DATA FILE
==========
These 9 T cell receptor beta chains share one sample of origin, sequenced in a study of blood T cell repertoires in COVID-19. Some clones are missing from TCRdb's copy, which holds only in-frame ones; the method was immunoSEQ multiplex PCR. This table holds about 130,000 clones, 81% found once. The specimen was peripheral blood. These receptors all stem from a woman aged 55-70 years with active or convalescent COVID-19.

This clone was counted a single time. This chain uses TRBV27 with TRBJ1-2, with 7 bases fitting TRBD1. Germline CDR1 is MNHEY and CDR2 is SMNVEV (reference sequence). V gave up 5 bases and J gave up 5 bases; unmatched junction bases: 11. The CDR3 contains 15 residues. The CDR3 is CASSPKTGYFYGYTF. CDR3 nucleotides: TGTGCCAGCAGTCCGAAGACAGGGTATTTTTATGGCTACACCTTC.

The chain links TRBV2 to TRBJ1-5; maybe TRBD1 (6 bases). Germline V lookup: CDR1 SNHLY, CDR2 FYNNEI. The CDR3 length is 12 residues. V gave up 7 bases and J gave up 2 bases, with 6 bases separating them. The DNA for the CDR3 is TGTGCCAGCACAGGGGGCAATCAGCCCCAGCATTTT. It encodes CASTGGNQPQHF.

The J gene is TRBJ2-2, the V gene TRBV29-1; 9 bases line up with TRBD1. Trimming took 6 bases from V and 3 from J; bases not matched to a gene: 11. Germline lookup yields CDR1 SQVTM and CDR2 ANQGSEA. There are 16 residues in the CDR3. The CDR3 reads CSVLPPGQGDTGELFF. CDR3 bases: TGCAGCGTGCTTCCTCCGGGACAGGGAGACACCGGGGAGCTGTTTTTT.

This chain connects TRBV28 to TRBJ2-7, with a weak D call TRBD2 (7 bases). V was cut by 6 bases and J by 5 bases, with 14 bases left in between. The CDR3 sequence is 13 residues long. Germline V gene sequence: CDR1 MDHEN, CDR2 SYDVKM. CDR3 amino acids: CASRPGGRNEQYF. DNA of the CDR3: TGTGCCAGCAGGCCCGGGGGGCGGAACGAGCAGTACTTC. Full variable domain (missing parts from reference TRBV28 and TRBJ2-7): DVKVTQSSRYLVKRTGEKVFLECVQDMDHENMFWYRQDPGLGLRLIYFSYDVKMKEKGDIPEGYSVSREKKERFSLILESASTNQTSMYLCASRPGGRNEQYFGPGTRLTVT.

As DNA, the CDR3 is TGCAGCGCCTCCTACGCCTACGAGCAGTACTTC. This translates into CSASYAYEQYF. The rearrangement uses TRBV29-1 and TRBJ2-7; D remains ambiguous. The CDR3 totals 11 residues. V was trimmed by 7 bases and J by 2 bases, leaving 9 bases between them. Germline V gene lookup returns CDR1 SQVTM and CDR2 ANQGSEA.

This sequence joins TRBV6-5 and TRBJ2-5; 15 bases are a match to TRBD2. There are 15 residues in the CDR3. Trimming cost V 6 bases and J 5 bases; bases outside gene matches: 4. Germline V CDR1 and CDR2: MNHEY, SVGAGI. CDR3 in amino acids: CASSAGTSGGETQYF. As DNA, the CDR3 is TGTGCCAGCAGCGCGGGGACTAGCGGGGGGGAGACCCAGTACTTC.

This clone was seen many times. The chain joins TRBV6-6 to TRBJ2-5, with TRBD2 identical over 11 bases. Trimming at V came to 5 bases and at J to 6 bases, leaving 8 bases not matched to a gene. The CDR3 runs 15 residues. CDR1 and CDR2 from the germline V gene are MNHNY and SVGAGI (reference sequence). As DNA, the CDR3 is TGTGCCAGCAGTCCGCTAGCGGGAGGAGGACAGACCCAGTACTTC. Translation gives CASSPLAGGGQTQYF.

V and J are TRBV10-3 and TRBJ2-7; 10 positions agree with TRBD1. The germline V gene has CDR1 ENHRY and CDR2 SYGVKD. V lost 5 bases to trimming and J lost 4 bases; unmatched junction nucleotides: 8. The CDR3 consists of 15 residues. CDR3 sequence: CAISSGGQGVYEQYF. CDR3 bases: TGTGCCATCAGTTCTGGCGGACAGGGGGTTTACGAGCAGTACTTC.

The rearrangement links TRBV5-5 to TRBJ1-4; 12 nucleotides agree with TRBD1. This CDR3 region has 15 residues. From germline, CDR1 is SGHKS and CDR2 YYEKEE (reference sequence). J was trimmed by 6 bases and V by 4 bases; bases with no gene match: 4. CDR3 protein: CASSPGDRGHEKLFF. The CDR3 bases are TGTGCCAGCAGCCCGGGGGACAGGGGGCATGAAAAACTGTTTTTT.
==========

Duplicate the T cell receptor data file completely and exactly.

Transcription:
These 9 T cell receptor beta chains share one sample of origin, sequenced in a study of blood T cell repertoires in COVID-19. Some clones are missing from TCRdb's copy, which holds only in-frame ones; the method was immunoSEQ multiplex PCR. This table holds about 130,000 clones, 81% found once. The specimen was peripheral blood. These receptors all stem from a woman aged 55-70 years with active or convalescent COVID-19.

This clone was counted a single time. This chain uses TRBV27 with TRBJ1-2, with 7 bases fitting TRBD1. Germline CDR1 is MNHEY and CDR2 is SMNVEV (reference sequence). V gave up 5 bases and J gave up 5 bases; unmatched junction bases: 11. The CDR3 contains 15 residues. The CDR3 is CASSPKTGYFYGYTF. CDR3 nucleotides: TGTGCCAGCAGTCCGAAGACAGGGTATTTTTATGGCTACACCTTC.

The chain links TRBV2 to TRBJ1-5; maybe TRBD1 (6 bases). Germline V lookup: CDR1 SNHLY, CDR2 FYNNEI. The CDR3 length is 12 residues. V gave up 7 bases and J gave up 2 bases, with 6 bases separating them. The DNA for the CDR3 is TGTGCCAGCACAGGGGGCAATCAGCCCCAGCATTTT. It encodes CASTGGNQPQHF.

The J gene is TRBJ2-2, the V gene TRBV29-1; 9 bases line up with TRBD1. Trimming took 6 bases from V and 3 from J; bases not matched to a gene: 11. Germline lookup yields CDR1 SQVTM and CDR2 ANQGSEA. There are 16 residues in the CDR3. The CDR3 reads CSVLPPGQGDTGELFF. CDR3 bases: TGCAGCGTGCTTCCTCCGGGACAGGGAGACACCGGGGAGCTGTTTTTT.

This chain connects TRBV28 to TRBJ2-7, with a weak D call TRBD2 (7 bases). V was cut by 6 bases and J by 5 bases, with 14 bases left in between. The CDR3 sequence is 13 residues long. Germline V gene sequence: CDR1 MDHEN, CDR2 SYDVKM. CDR3 amino acids: CASRPGGRNEQYF. DNA of the CDR3: TGTGCCAGCAGGCCCGGGGGGCGGAACGAGCAGTACTTC. Full variable domain (missing parts from reference TRBV28 and TRBJ2-7): DVKVTQSSRYLVKRTGEKVFLECVQDMDHENMFWYRQDPGLGLRLIYFSYDVKMKEKGDIPEGYSVSREKKERFSLILESASTNQTSMYLCASRPGGRNEQYFGPGTRLTVT.

As DNA, the CDR3 is TGCAGCGCCTCCTACGCCTACGAGCAGTACTTC. This translates into CSASYAYEQYF. The rearrangement uses TRBV29-1 and TRBJ2-7; D remains ambiguous. The CDR3 totals 11 residues. V was trimmed by 7 bases and J by 2 bases, leaving 9 bases between them. Germline V gene lookup returns CDR1 SQVTM and CDR2 ANQGSEA.

This sequence joins TRBV6-5 and TRBJ2-5; 15 bases are a match to TRBD2. There are 15 residues in the CDR3. Trimming cost V 6 bases and J 5 bases; bases outside gene matches: 4. Germline V CDR1 and CDR2: MNHEY, SVGAGI. CDR3 in amino acids: CASSAGTSGGETQYF. As DNA, the CDR3 is TGTGCCAGCAGCGCGGGGACTAGCGGGGGGGAGACCCAGTACTTC.

This clone was seen many times. The chain joins TRBV6-6 to TRBJ2-5, with TRBD2 identical over 11 bases. Trimming at V came to 5 bases and at J to 6 bases, leaving 8 bases not matched to a gene. The CDR3 runs 15 residues. CDR1 and CDR2 from the germline V gene are MNHNY and SVGAGI (reference sequence). As DNA, the CDR3 is TGTGCCAGCAGTCCGCTAGCGGGAGGAGGACAGACCCAGTACTTC. Translation gives CASSPLAGGGQTQYF.

V and J are TRBV10-3 and TRBJ2-7; 10 positions agree with TRBD1. The germline V gene has CDR1 ENHRY and CDR2 SYGVKD. V lost 5 bases to trimming and J lost 4 bases; unmatched junction nucleotides: 8. The CDR3 consists of 15 residues. CDR3 sequence: CAISSGGQGVYEQYF. CDR3 bases: TGTGCCATCAGTTCTGGCGGACAGGGGGTTTACGAGCAGTACTTC.

The rearrangement links TRBV5-5 to TRBJ1-4; 12 nucleotides agree with TRBD1. This CDR3 region has 15 residues. From germline, CDR1 is SGHKS and CDR2 YYEKEE (reference sequence). J was trimmed by 6 bases and V by 4 bases; bases with no gene match: 4. CDR3 protein: CASSPGDRGHEKLFF. The CDR3 bases are TGTGCCAGCAGCCCGGGGGACAGGGGGCATGAAAAACTGTTTTTT.